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6 questions with Lisa Moore: ‘There are tools every writer needs’ Add to ...

Lisa Moore, who needs no introduction to those who listened to her Canada Reads victory earlier this year, follows up her heartbreaking novel February with Caught, a taut pot yarn about a deal gone bad. Here, she reflects on the writers and books that have shaped her.

When you started to write, which writers did you revere?

Louise Fitzhugh, who wrote Harriet the Spy. I probably read that when I was 11. One of the things I loved about Harriet was that people lived in apartments. Being in Newfoundland, I’d never heard about a kid living in an apartment. The way she moved through the city and spied on the Italian family who had the grocery store – that she wrote the truth, which were nasty things about people, and then learned to temper that. She learned to be more compassionate. She learned how to write.

Did you imitate any of them?

When I began to write, Michael Ondaatje was a big influence. In the Skin of a Lion, Running in the Family. That book is so elegant and beautiful and magical and joyous. Mavis Gallant has always been a huge influence, because she’s so arch and dry. And, something I aspire to, the political sweep in her stories that she somehow makes personal. And when I was 19, I went to a creative writing class with Larry Mathews. He was a huge influence on me and many writers who came out of Newfoundland.

How did you forge a distinct voice?

This is a criticism of creative writing programs: that everybody has the same voice. I’ve taught in those programs. I think there are tools every writer needs, like if you’re a carpenter you have to know how things fit together. And that’s what I got out of that class – encouragement, and a belief in literature. And if you sit down long enough, something that’s you is going to come out.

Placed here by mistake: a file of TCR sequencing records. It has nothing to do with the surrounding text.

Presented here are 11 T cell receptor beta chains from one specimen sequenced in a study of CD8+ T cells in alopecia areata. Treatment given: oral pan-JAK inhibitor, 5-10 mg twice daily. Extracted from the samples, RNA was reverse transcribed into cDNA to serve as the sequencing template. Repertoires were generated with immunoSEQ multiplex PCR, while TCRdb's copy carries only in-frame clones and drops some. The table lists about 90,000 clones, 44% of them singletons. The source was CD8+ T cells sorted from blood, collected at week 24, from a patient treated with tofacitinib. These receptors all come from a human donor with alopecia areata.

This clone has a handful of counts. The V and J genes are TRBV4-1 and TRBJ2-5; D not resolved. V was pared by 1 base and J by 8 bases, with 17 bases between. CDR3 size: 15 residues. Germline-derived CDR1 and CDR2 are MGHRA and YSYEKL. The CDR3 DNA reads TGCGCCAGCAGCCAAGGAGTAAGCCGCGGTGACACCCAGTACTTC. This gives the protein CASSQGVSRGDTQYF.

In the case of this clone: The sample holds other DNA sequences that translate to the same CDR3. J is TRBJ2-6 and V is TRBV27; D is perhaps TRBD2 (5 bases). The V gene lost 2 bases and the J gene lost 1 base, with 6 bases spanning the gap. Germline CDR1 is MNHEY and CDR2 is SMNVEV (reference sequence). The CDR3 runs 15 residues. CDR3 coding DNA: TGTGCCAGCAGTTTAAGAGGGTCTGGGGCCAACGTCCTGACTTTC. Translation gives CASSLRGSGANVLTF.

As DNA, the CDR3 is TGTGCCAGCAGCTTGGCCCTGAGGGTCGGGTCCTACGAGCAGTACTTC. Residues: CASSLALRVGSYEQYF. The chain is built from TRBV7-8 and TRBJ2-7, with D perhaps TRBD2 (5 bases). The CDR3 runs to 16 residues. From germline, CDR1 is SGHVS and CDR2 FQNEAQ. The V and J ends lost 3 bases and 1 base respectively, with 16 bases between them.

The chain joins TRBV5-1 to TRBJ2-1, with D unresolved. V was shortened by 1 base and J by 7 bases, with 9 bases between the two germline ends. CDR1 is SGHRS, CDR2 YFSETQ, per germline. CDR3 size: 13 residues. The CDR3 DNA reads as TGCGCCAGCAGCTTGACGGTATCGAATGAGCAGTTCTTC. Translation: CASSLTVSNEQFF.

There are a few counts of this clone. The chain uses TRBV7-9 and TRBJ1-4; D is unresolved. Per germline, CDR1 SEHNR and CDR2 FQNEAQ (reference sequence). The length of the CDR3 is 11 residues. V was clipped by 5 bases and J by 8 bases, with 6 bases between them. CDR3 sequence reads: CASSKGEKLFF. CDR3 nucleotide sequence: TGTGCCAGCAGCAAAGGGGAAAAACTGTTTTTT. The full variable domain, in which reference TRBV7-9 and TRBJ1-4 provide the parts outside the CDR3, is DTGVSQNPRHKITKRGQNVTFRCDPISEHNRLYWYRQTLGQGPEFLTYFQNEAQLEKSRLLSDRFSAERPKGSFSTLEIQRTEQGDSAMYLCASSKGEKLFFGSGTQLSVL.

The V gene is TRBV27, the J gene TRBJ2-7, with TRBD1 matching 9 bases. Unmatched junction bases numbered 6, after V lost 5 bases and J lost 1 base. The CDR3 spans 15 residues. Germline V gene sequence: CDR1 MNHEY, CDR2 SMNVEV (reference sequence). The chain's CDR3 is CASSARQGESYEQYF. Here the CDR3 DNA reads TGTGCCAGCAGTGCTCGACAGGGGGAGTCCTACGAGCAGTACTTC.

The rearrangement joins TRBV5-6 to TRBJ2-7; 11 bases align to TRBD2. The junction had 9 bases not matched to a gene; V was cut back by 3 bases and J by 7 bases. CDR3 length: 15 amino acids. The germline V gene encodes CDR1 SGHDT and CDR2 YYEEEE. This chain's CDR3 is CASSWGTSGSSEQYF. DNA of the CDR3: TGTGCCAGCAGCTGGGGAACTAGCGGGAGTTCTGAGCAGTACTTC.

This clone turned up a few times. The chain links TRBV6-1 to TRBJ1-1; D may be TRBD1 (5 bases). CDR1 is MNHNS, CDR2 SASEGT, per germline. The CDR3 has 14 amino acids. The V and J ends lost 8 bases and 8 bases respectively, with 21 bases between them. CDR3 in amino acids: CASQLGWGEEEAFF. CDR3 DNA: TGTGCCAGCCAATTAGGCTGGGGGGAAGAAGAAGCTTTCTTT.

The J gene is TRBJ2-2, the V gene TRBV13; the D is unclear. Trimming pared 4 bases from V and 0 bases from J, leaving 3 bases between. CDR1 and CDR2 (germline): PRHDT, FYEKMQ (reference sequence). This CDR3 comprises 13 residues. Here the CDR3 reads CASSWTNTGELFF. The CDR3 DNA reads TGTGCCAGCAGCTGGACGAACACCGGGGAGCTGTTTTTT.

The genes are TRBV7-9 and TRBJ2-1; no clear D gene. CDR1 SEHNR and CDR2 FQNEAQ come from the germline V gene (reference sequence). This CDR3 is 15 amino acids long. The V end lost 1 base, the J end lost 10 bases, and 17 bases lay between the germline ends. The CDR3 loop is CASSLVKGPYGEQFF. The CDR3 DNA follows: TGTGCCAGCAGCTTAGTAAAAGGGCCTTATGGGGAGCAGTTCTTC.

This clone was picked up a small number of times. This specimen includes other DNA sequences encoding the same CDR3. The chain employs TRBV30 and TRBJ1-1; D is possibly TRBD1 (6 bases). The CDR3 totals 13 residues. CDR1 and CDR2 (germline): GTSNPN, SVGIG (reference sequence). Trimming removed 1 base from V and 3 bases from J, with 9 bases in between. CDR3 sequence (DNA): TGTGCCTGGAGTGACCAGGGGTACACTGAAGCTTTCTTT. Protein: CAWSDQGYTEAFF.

Which living writer makes your favourite sentences?

I really love Anne Enright. I think there’s a real rhythm in her sentences, but she captures something of the Irish voice. There’s an irreverence in it, and it has a beat, but it sounds completely natural. It has musicality, but it sounds like the spoken word.

Which perhaps unexpected books share a commonality your new one?

About five years ago I read Charles Portis for the first time. There is such an understated humour in his writing. The characters who are on the side, the incidental characters, are so rich and developed, and they’re wildly idiosyncratic and humourous. And Flannery O’Connor, for the same reason. Her characters are on the page in a very physical way – the way they move. Cormac McCarthy, and, I think, Faulkner, too – the easier-to-read Faulkners.

Place, location, plays a big part in your work. How does geography influence you?

If you’re talking about the physical land – I know this sounds ridiculous – but I really think that I am influenced in the way I write sentences by the rhythm of the ocean. It’s a kind of thumping that feels to me like a cadence that can be imitated in language.

This interview has been condensed and edited.

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